Do you remember when Ayers Rock was handed back to its traditional custodians and reverted to its original name of Uluru? It seems like almost yesterday but was in fact 30 years ago today.
Hundreds of people travelled to the red rock to celebrate the anniversary, including singers from the central Australian women’s choir and other choirs.
Uluru handover: Aboriginal women sing hymn on 30th anniversary – video https://t.co/UoDo3lHVT1
— Guardian Australia (@GuardianAus) October 25, 2015
But has the decision to hand it back been a success, despite the strong opposition at the time?
Largely yes, but even today, there are still some issues, and The Guardian reports the federal indigenous affairs minister, Nigel Scullion, described the anniversary as a bittersweet day.
While largely positive about what had been achieved, he said successive governments had failed to fulfil one implicit promise: that the Anangu people would have a better life because of it.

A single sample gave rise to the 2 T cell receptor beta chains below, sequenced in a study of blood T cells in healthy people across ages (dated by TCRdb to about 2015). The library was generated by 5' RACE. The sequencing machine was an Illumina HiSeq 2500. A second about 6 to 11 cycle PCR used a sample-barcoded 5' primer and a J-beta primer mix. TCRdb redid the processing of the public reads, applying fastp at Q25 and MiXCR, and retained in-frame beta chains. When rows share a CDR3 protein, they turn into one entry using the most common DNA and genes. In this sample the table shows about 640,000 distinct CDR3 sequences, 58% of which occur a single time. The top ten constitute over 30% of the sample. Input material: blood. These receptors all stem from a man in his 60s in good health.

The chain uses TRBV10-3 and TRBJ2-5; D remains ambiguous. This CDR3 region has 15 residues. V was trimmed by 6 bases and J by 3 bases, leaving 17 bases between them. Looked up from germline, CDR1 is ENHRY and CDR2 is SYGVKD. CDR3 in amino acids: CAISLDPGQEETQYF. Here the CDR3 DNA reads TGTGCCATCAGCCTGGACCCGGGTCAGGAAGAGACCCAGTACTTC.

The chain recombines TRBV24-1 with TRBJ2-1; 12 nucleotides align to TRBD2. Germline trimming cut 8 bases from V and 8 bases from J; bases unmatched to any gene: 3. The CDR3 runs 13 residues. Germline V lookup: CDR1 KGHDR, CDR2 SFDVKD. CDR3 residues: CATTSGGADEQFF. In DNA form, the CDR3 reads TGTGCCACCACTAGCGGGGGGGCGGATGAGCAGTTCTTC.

Only one tour company in the park is Indigenous-owned, and the local Aboriginal community remains one of high unemployment.
— NationalMuseumofAust (@nma) October 26, 2015
The 30-year-anniversary has also been seized on by politicians to call for at least constitutional recognition of Indigenous Australians.
Opposition leader Bill Shorten said after the 30-anniversary celebrations it’s not a matter of cup half-full or half-empty, but it’s a matter of being truthful.
What are your memories of Ayers Rock/Uluru? Have you visited since it was handed back and, if so, did you refrain from climbing it out of respect for the Aboriginal owners and their beliefs?